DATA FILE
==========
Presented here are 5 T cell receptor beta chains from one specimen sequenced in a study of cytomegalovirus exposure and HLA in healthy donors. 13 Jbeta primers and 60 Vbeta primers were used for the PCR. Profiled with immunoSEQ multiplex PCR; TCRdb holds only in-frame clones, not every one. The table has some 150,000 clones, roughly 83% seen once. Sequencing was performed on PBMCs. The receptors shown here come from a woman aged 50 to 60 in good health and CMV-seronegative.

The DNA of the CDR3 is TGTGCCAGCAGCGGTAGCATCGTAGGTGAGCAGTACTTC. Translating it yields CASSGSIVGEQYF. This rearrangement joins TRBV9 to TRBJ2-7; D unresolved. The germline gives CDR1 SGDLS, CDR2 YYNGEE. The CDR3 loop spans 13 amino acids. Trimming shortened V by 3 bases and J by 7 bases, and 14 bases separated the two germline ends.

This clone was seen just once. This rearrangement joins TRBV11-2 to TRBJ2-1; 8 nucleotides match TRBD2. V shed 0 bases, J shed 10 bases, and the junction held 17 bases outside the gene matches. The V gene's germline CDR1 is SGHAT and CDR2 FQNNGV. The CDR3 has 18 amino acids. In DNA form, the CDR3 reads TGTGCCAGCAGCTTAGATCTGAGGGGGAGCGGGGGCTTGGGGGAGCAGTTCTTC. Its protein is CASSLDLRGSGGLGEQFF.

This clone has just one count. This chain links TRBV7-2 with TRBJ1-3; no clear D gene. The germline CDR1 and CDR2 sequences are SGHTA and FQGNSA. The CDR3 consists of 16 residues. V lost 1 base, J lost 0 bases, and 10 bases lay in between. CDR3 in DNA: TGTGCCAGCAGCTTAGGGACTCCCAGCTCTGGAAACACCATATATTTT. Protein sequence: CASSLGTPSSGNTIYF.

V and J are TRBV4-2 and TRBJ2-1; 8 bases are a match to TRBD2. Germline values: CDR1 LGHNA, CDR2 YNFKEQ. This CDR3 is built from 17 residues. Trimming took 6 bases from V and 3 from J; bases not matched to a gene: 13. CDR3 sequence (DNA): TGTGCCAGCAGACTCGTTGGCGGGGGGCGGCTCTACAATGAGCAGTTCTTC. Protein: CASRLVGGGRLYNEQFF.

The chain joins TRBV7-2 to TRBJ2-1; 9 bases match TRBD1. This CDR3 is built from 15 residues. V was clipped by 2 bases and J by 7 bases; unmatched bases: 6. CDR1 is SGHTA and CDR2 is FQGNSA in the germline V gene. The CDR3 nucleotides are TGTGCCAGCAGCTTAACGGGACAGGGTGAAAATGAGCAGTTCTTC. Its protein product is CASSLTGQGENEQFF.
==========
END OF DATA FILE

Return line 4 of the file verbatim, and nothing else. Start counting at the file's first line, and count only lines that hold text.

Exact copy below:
This clone has just one count. This chain links TRBV7-2 with TRBJ1-3; no clear D gene. The germline CDR1 and CDR2 sequences are SGHTA and FQGNSA. The CDR3 consists of 16 residues. V lost 1 base, J lost 0 bases, and 10 bases lay in between. CDR3 in DNA: TGTGCCAGCAGCTTAGGGACTCCCAGCTCTGGAAACACCATATATTTT. Protein sequence: CASSLGTPSSGNTIYF.